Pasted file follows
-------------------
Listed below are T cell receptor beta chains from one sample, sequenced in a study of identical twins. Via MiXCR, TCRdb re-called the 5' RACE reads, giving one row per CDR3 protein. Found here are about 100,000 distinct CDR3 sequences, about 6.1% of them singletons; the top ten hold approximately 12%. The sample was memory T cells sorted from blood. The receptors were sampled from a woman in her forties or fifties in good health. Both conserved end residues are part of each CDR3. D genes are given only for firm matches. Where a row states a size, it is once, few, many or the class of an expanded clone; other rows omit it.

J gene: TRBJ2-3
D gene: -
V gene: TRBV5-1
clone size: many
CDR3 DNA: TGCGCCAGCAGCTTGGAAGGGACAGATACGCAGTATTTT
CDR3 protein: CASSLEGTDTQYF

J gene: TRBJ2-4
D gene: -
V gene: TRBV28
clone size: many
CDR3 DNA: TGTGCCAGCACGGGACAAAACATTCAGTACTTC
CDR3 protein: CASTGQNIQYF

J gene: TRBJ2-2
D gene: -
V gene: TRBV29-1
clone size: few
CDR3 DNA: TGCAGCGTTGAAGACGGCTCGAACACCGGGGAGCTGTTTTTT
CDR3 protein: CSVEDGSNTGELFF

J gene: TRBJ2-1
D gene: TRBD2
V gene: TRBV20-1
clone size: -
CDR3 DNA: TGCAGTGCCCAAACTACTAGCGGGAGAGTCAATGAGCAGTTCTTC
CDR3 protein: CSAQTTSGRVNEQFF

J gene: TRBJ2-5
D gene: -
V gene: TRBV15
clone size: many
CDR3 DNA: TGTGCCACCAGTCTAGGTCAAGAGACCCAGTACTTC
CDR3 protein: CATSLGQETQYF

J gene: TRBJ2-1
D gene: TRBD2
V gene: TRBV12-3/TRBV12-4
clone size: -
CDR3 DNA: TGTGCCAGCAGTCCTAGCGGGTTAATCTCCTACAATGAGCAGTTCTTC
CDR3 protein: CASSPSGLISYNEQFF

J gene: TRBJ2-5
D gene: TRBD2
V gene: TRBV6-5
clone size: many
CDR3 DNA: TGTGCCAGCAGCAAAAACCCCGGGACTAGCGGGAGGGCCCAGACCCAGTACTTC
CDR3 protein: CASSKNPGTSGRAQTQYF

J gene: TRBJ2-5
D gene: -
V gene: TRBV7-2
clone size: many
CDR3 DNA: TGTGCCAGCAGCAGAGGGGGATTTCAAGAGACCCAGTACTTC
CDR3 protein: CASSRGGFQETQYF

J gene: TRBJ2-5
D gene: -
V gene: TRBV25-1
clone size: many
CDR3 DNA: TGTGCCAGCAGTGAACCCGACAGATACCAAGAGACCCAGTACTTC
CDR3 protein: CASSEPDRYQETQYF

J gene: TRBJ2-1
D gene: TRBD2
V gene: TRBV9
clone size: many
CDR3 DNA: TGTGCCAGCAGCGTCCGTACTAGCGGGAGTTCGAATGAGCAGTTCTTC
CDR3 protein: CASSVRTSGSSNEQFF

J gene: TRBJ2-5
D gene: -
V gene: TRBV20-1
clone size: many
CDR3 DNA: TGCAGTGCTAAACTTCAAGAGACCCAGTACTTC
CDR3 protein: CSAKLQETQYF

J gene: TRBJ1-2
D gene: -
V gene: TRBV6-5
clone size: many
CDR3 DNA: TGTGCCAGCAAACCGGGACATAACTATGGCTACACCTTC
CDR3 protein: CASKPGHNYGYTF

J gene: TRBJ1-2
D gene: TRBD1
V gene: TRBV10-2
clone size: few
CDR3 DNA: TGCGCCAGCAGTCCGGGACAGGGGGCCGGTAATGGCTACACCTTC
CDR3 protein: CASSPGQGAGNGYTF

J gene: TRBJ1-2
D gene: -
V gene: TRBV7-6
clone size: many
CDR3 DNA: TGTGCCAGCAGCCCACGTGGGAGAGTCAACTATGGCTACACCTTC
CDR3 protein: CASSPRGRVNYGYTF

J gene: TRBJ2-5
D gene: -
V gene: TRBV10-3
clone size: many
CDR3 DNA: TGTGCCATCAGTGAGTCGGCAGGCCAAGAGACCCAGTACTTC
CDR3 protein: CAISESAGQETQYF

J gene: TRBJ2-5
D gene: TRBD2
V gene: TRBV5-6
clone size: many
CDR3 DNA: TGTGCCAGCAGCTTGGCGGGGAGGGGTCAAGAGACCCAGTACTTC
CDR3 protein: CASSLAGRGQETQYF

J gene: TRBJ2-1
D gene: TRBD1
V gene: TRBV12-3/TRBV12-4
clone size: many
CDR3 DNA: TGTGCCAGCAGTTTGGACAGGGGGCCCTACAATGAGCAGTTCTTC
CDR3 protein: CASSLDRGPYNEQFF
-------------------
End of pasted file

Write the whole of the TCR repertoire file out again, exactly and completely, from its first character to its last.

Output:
Listed below are T cell receptor beta chains from one sample, sequenced in a study of identical twins. Via MiXCR, TCRdb re-called the 5' RACE reads, giving one row per CDR3 protein. Found here are about 100,000 distinct CDR3 sequences, about 6.1% of them singletons; the top ten hold approximately 12%. The sample was memory T cells sorted from blood. The receptors were sampled from a woman in her forties or fifties in good health. Both conserved end residues are part of each CDR3. D genes are given only for firm matches. Where a row states a size, it is once, few, many or the class of an expanded clone; other rows omit it.

J gene: TRBJ2-3
D gene: -
V gene: TRBV5-1
clone size: many
CDR3 DNA: TGCGCCAGCAGCTTGGAAGGGACAGATACGCAGTATTTT
CDR3 protein: CASSLEGTDTQYF

J gene: TRBJ2-4
D gene: -
V gene: TRBV28
clone size: many
CDR3 DNA: TGTGCCAGCACGGGACAAAACATTCAGTACTTC
CDR3 protein: CASTGQNIQYF

J gene: TRBJ2-2
D gene: -
V gene: TRBV29-1
clone size: few
CDR3 DNA: TGCAGCGTTGAAGACGGCTCGAACACCGGGGAGCTGTTTTTT
CDR3 protein: CSVEDGSNTGELFF

J gene: TRBJ2-1
D gene: TRBD2
V gene: TRBV20-1
clone size: -
CDR3 DNA: TGCAGTGCCCAAACTACTAGCGGGAGAGTCAATGAGCAGTTCTTC
CDR3 protein: CSAQTTSGRVNEQFF

J gene: TRBJ2-5
D gene: -
V gene: TRBV15
clone size: many
CDR3 DNA: TGTGCCACCAGTCTAGGTCAAGAGACCCAGTACTTC
CDR3 protein: CATSLGQETQYF

J gene: TRBJ2-1
D gene: TRBD2
V gene: TRBV12-3/TRBV12-4
clone size: -
CDR3 DNA: TGTGCCAGCAGTCCTAGCGGGTTAATCTCCTACAATGAGCAGTTCTTC
CDR3 protein: CASSPSGLISYNEQFF

J gene: TRBJ2-5
D gene: TRBD2
V gene: TRBV6-5
clone size: many
CDR3 DNA: TGTGCCAGCAGCAAAAACCCCGGGACTAGCGGGAGGGCCCAGACCCAGTACTTC
CDR3 protein: CASSKNPGTSGRAQTQYF

J gene: TRBJ2-5
D gene: -
V gene: TRBV7-2
clone size: many
CDR3 DNA: TGTGCCAGCAGCAGAGGGGGATTTCAAGAGACCCAGTACTTC
CDR3 protein: CASSRGGFQETQYF

J gene: TRBJ2-5
D gene: -
V gene: TRBV25-1
clone size: many
CDR3 DNA: TGTGCCAGCAGTGAACCCGACAGATACCAAGAGACCCAGTACTTC
CDR3 protein: CASSEPDRYQETQYF

J gene: TRBJ2-1
D gene: TRBD2
V gene: TRBV9
clone size: many
CDR3 DNA: TGTGCCAGCAGCGTCCGTACTAGCGGGAGTTCGAATGAGCAGTTCTTC
CDR3 protein: CASSVRTSGSSNEQFF

J gene: TRBJ2-5
D gene: -
V gene: TRBV20-1
clone size: many
CDR3 DNA: TGCAGTGCTAAACTTCAAGAGACCCAGTACTTC
CDR3 protein: CSAKLQETQYF

J gene: TRBJ1-2
D gene: -
V gene: TRBV6-5
clone size: many
CDR3 DNA: TGTGCCAGCAAACCGGGACATAACTATGGCTACACCTTC
CDR3 protein: CASKPGHNYGYTF

J gene: TRBJ1-2
D gene: TRBD1
V gene: TRBV10-2
clone size: few
CDR3 DNA: TGCGCCAGCAGTCCGGGACAGGGGGCCGGTAATGGCTACACCTTC
CDR3 protein: CASSPGQGAGNGYTF

J gene: TRBJ1-2
D gene: -
V gene: TRBV7-6
clone size: many
CDR3 DNA: TGTGCCAGCAGCCCACGTGGGAGAGTCAACTATGGCTACACCTTC
CDR3 protein: CASSPRGRVNYGYTF

J gene: TRBJ2-5
D gene: -
V gene: TRBV10-3
clone size: many
CDR3 DNA: TGTGCCATCAGTGAGTCGGCAGGCCAAGAGACCCAGTACTTC
CDR3 protein: CAISESAGQETQYF

J gene: TRBJ2-5
D gene: TRBD2
V gene: TRBV5-6
clone size: many
CDR3 DNA: TGTGCCAGCAGCTTGGCGGGGAGGGGTCAAGAGACCCAGTACTTC
CDR3 protein: CASSLAGRGQETQYF

J gene: TRBJ2-1
D gene: TRBD1
V gene: TRBV12-3/TRBV12-4
clone size: many
CDR3 DNA: TGTGCCAGCAGTTTGGACAGGGGGCCCTACAATGAGCAGTTCTTC
CDR3 protein: CASSLDRGPYNEQFF